South Africa has the largest HIV epidemic in the world.
Surprisingly enough, recent research by the Human Services Research Council (HSRC) recorded the rate of new HIV infections in the country has dropped by 44 percent since the last major study that was completed in 2012. This is a significant and unexpected improvement over what leading experts anticipated.
Dr Sandile Buthelezi, the CEO of the South African National AIDS Council, admitted to being surprised by the survey’s findings as she told The Telegraph:
“What this report tells us is that we are going in the right direction but we need to double our efforts. We are confident that we are doing something right but I think we can do better and we need to move faster.”
The survey found that in 2017 there were 1.8 million new infections worldwide and 231,100 of them were in South Africa. This is still far too many new infections even though it’s wonderful the number of new infections has decreased each year.
Dr Buthelezi said that within the five-year reporting period the rate of decline in new infections had begun to plateau which means that efforts to bring the disease under control have been “slipping off track”.
UNAIDS is the body set up by the United Nations to tackle the epidemic. They set a target for 2020 called 90, 90, 90. This is how it goes:
“By 2020, UNAID hopes that 90 percent of all people living with HIV will know their HIV status, 90 percent of all people diagnosed with HIV will receive sustained antiretroviral therapy, and 90 percent of the people receiving the drug therapy will have viral suppression.”
At this rate, South Africa along with the rest of the world looks unlikely to meet the UNAIDS global target – to record fewer than 500,000 new HIV infections a year by 2020.
South Africa had pledged to cut numbers to 88,000 so 231,000 Dr Buthelezi conceded is “very far from our target”. He said:
“What this report tells us is that we are going in the right direction but we need to double our efforts. From what was released today we are confident that we are doing something right but I think we can do better and we need to move faster”.
Globally, new HIV infections have declined by only 18 percent in almost a decade – down from 2.2 million in 2010 to 1.8 million In 2017.
“New HIV infections are not falling fast enough.” – Sidibe
It’s a step in the right direction but the rate of decline is going way too slow. Michael Sidibé, executive director of UNAIDS says:
“For every challenge there is a solution. It is the responsibility of political leaders, national governments and the international community to make sufficient financial investments and establish the legal and policy environments needed to bring the work of innovators to the global scale.”
The reports also found that new HIV infections were actually on the rise in 50 countries, doubling in eastern Europe and Central Asia.
There are 37 million people around the world living with HIV. That’s about 1 in every 200 people. Therefore, in a crowd (like a concert for example) of 30,000 people, 150 have HIV.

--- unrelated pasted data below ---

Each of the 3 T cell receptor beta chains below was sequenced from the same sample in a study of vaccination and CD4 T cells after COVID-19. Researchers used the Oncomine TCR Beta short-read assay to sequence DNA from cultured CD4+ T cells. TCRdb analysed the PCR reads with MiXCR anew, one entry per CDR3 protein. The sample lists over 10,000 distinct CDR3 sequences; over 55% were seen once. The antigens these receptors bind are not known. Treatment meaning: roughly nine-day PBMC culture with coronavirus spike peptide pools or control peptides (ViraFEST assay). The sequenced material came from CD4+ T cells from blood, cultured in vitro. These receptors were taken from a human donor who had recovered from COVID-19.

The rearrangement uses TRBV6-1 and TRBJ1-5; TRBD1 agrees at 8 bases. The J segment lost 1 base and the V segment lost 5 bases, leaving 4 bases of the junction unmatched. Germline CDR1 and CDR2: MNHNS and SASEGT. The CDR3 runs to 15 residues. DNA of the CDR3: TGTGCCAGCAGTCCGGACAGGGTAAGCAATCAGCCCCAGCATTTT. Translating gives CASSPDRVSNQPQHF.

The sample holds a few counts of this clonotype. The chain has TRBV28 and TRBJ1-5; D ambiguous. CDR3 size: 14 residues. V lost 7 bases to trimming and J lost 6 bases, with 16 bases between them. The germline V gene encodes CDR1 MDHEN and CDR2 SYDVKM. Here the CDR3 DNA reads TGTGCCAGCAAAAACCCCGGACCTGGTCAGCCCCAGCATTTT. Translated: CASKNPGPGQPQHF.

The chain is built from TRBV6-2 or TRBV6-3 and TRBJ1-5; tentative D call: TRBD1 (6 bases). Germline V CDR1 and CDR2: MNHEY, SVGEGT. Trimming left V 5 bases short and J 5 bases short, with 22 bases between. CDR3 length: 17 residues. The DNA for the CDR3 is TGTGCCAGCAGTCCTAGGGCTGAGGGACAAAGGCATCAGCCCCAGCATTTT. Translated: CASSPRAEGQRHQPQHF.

There are new treatments out there helping people who are infected. AIDS-related deaths have also gone down worldwide due to the success of antiretroviral therapy. Michael Sidibe, executive director of UNAIDS, says:
“The success in saving lives has not been matched with equal success in reducing new HIV infections.”
Jumping back to South Africa statistics, rape and sexual violence is widespread in South Africa and account for as much as a quarter of new HIV infections among young women, campaigners say. But an even more significant factor, they claim, is the widespread practice of younger women engaging in sexual relations with older men because not only are older men more likely to be HIV positive than their younger peers, they are also less likely to use condoms.
The reason the women do this is that the country has an extremely high youth unemployment rate, which stands at more than 50 percent. According to campaigners:
“With little hope of finding a job, or forming a financially-viable relationship with their age-mates, young women often seek economic stability by pairing up with older, richer men, known colloquially as ‘Blessers’. Therefore it is only when south Africa can address societal issues that keep the young poor and marginalized that real progress in containing HIV can be made.”
Nevertheless, preventative measures do exist. Dr Buthelezi said:
“Structural interventions that address issues like poverty, drug abuse, keeping girls in schools — these have as much impact as medical interventions and will allow us to move much faster.”
As long as nations keep moving forward and the numbers continue to decline the epidemic is heading in the right direction.
The survey showing how South Africa was able to drop the number of new infections by 44% means there is hope. Things just need to move quicker now and more aggressively toward the UNAIDS 90,90,90 target.
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